About 1.5 hours north of Edinburgh lies St Andrews, home of golf. Here, we met up with Kate and Dennis, Brisbanites living in Dundee. Kate gave us an excellent walking tour of St Andrews, taking us past the Castle, Cathedral, beach and golf courses. Thanks again for a great night out.
Sadly, we didn’t take any photos of our meals here, but I wanted to mention the restaurant anyway. David Bann’s is actually a vegetarian restaurant, but don’t let that stop you! The food was absolutely divine. I had (another!) mushroom risotto, this time with leek and a huge hunk of a Scottish soft cheese (like a strong Brie or Camembert). The risotto was beautiful, and was cooked from scratch (we had to wait quite a while for our food!). I must confess to a bit of meal-envy though, because Julian had a delicious crepe, stuffed with roasted eggplant, capsicum, tomatoes, mushrooms and Dunlop cheese (from Ayrshire). The desserts looked delicious, but sadly we were out of time before our ghost tour. So if anyone goes there, try the chocolate soufflé for me!
The restaurant is not mentioned in the Michelin guide, but I think it should be! And they seem to have won just about every other commendation!
After our ghost tour, we were able to have dessert at Stac Polly’s, which is apparently a bit of an Edinburgh institution. The restaurant is know for its modern Scottish food. Julian had a brioche pudding for his dessert, but I went for a modern variation of the traditional Scottish dessert, cranachan. This was a parfait (like icecream) of cream, oats, honey and (maybe?) whisky. This was drizzled with a raspberry sauce and fresh raspberries. I’m not sure where the raspberries are sourced from at this time of year in the UK, but I have had them twice now and they are divine! I’ve never had raspberries that good before in my life!
After a very lazy sleep in (we earned it!) we strolled back into Edinburgh to be tourists. We bought our tickets for Mary King’s Close and checked out St Giles Cathedral before we went for lunch at the World’s End. Here Julian experienced haggis, neeps (turnips) and tatties (potatoes) for the first time. I wasn’t sure I could handle a whole dish of the stuff, so I just tried some of his and enjoyed my steak and ale pie instead! Although the haggis was nothing to write home about, it was quite alright and tasted like a peppery mince mix.
Mary King’s Close was fascinating. Legend goes that the street (or close) was sealed up when the bubonic plague hit Edinburgh, with live people still inside. Apparently the bodies were so stiff when the foul clangers came to collect them, limbs had to be hacked off to get the bodies through the narrow doorways. Unfortunately, this story is a myth. The street was sealed up, but no-one was still living in the area at the time. The one thing Julian and I did find was that it’s very hard to get a real sense of what was street and what was private residence. Everything is still below the foundations of existing buildings on the Royal Mile, so alleyways could easily be houses.
We booked a ghost tour for the evening, so we headed out for dinner. We enjoyed a delicious meal at David Bann’s, across from our hotel, but I’ll do a separate review about that (and our dessert at Stac Polly’s).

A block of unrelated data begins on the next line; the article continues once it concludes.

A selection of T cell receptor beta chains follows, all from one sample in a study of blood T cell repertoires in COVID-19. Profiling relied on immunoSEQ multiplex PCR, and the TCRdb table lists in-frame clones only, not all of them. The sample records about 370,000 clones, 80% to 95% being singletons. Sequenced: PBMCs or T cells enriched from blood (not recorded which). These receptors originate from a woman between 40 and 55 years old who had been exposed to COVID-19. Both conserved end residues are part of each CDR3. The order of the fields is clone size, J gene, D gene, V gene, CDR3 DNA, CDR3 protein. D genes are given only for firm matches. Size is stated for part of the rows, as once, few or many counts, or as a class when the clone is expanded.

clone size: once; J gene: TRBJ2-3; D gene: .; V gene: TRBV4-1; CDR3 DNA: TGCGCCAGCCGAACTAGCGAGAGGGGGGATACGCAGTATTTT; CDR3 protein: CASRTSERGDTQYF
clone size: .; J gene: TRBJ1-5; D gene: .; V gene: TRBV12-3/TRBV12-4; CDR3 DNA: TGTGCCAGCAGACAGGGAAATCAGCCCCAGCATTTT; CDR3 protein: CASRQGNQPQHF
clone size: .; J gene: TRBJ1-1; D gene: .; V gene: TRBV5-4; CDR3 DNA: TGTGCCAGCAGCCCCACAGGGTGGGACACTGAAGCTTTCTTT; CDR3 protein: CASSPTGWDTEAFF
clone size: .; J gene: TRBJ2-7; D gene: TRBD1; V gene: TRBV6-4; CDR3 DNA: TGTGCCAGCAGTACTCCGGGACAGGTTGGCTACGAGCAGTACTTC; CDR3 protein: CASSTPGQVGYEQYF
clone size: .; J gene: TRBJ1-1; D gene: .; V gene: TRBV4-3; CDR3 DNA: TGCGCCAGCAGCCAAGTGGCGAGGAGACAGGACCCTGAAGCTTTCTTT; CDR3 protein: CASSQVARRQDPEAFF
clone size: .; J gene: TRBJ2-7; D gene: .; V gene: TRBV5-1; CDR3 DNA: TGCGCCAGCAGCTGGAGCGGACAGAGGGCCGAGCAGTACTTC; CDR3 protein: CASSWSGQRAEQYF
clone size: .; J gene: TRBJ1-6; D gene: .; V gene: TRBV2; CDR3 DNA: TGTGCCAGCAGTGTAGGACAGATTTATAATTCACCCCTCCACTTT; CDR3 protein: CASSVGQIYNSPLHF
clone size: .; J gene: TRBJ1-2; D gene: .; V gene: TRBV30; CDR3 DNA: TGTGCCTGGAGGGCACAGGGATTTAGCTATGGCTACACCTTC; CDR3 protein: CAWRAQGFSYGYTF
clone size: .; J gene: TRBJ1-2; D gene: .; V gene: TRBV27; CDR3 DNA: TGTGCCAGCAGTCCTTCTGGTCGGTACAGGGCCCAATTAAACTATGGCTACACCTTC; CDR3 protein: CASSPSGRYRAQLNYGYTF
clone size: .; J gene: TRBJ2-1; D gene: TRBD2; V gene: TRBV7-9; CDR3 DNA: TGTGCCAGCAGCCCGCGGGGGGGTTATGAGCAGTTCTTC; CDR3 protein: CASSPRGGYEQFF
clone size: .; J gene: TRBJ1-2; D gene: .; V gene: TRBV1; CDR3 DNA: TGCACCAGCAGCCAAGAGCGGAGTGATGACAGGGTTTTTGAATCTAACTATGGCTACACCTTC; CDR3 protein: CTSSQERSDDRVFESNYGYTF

We did our ghost tour through the Black Hart tour company, which was recommended by the Lonely Planet. The tour started at St Giles Cathedral, where we were told some amusing stories about the city, and one of its most famous residents, Robert Louis Stevenson (of Treasure Island fame). We then headed down a back alley and onto Cowgate, stories all the while. Eventually you end up going into the vaults which exist beneath and within the South Bridge. The vaults are quite spooky in their own way, although we didn’t see any ghosts! Perhaps they were scared away by the thumping music from the adjoining nightclub…
We really enjoyed our time in Edinburgh, although we have seen some of our worst weather here. That being said, apparently the weather has actually been quite good!
Another smooth ferry trip (2 hours) from Northern Ireland saw us arrive in Stranraer, Scotland where we were informed the A77 road north was closed because of a traffic accident in the wet conditions. We changed our plans of visiting Glasgow via Ayr and headed for Dumfries (east) then Moffat to camp. This meant we would be 90 minutes from Edinburgh where we had accommodation booked the following night.
The caravan park at Moffat could be described as prestigious. It was the first Club site we had stayed at during the trip and our dirty, graffitied (is that a word?) campervan looked and felt out of place against the 30 or so gleaming white caravans and tourers. It was then a surprise to us that the next morning we had half the population of Scotland gathered around inspecting our tiny campervan. For all their mod-cons and gadgets aboard their tourers, the campervan was still a hit and the crowd congregated asking questions and taking photos. I’ve posted some photos of the campervan, so you too can have a sticky.
The drive to Edinburgh was through some attractive countryside of Scotland – rolling hills, the Clyde and trees with leaves for a change (pines).
Once we made it to Edinburgh we went for a stroll up the Royal Mile to Edinburgh Castle. We spent an hour or so touring the castle and admiring the view of the city and the Firth of Forth.
We checked into the hotel (we got cheap rooms at the Travelodge, booked months ago – Leah was very pleased to have a room!). Then we went hunting for a McDonalds, but it eluded us. We found ourselves in a Spanish tapas bar enjoying their free wifi!
For dinner we went to an Indian restaurant called Suruchi. The food was great, once we figured out the menu – check out the Scottish descriptions of the dishes!